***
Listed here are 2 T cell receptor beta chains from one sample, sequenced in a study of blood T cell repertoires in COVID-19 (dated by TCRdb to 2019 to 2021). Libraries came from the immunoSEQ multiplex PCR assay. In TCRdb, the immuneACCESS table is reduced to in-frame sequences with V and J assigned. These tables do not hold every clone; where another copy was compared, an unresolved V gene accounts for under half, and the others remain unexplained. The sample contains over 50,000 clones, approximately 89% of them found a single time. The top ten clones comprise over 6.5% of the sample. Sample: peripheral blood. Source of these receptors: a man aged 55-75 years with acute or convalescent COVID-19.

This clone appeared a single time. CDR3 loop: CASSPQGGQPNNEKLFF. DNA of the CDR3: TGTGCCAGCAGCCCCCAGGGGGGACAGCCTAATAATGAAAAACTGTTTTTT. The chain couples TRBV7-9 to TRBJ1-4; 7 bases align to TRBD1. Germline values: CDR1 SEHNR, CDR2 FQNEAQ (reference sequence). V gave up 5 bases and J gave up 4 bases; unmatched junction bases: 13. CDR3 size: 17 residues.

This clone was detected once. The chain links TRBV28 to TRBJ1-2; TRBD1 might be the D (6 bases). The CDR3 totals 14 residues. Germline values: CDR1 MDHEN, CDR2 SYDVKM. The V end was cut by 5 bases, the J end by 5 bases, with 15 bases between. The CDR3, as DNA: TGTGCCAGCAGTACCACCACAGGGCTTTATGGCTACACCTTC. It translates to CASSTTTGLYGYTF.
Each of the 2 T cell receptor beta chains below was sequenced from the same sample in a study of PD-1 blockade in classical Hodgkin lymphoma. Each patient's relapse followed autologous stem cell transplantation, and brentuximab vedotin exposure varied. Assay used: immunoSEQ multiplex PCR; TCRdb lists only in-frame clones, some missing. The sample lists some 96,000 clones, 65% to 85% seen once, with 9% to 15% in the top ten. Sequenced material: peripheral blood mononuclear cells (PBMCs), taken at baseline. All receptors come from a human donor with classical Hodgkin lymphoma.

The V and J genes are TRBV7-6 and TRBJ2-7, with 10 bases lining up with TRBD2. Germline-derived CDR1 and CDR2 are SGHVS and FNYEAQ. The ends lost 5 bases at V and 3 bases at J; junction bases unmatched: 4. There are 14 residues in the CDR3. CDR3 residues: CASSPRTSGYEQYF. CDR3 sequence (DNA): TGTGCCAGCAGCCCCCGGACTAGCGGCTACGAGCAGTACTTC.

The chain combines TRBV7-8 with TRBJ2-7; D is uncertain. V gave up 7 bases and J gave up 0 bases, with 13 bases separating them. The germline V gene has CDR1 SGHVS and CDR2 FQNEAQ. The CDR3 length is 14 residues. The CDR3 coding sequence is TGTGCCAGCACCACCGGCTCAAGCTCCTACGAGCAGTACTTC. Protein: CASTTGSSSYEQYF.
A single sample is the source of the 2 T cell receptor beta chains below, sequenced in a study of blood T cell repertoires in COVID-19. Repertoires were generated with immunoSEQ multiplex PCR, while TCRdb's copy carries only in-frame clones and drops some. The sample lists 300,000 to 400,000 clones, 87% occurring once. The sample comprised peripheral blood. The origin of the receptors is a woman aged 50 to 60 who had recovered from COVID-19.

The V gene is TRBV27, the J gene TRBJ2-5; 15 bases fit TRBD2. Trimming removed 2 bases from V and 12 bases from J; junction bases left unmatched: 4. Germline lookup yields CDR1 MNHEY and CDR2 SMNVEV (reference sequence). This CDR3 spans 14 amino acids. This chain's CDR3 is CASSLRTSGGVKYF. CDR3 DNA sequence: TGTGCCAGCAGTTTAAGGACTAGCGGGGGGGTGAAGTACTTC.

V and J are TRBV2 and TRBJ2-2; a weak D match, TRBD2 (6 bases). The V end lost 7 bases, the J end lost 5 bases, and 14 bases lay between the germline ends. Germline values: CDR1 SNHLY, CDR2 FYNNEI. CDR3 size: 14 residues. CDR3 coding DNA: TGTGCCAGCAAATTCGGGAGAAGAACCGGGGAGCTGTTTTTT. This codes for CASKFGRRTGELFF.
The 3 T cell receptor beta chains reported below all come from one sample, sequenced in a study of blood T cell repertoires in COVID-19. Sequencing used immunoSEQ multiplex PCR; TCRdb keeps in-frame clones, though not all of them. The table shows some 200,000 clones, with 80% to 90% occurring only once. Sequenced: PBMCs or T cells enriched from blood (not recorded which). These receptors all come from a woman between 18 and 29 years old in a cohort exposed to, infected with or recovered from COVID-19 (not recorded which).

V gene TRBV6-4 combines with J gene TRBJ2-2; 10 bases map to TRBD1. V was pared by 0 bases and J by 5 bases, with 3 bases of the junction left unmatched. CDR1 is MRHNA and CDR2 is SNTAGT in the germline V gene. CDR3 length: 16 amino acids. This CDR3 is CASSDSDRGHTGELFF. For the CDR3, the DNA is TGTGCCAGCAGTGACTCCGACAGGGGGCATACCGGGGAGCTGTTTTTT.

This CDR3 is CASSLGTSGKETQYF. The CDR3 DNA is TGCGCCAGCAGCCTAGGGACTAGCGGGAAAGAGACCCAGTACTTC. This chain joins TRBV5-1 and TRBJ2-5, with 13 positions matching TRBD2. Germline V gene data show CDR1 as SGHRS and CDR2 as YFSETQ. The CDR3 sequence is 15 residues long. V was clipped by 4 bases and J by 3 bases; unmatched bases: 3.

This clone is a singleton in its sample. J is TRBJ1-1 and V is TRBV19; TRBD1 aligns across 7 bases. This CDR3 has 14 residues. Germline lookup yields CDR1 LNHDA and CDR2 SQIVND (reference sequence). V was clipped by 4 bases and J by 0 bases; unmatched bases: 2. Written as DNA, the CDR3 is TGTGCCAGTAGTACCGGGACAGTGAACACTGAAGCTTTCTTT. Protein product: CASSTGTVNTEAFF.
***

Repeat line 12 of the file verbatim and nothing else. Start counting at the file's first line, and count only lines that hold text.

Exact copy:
This CDR3 is CASSLGTSGKETQYF. The CDR3 DNA is TGCGCCAGCAGCCTAGGGACTAGCGGGAAAGAGACCCAGTACTTC. This chain joins TRBV5-1 and TRBJ2-5, with 13 positions matching TRBD2. Germline V gene data show CDR1 as SGHRS and CDR2 as YFSETQ. The CDR3 sequence is 15 residues long. V was clipped by 4 bases and J by 3 bases; unmatched bases: 3.